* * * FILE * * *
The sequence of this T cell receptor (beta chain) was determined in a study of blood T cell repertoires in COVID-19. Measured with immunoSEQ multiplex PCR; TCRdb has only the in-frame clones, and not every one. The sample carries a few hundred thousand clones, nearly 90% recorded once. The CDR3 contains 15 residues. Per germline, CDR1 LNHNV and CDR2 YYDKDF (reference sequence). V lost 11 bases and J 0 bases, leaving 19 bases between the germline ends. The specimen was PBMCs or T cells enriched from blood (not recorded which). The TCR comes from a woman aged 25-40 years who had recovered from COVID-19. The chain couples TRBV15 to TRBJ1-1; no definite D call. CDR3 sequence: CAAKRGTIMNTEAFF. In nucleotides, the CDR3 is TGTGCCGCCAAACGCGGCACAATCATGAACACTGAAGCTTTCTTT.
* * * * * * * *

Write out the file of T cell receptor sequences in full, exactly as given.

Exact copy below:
The sequence of this T cell receptor (beta chain) was determined in a study of blood T cell repertoires in COVID-19. Measured with immunoSEQ multiplex PCR; TCRdb has only the in-frame clones, and not every one. The sample carries a few hundred thousand clones, nearly 90% recorded once. The CDR3 contains 15 residues. Per germline, CDR1 LNHNV and CDR2 YYDKDF (reference sequence). V lost 11 bases and J 0 bases, leaving 19 bases between the germline ends. The specimen was PBMCs or T cells enriched from blood (not recorded which). The TCR comes from a woman aged 25-40 years who had recovered from COVID-19. The chain couples TRBV15 to TRBJ1-1; no definite D call. CDR3 sequence: CAAKRGTIMNTEAFF. In nucleotides, the CDR3 is TGTGCCGCCAAACGCGGCACAATCATGAACACTGAAGCTTTCTTT.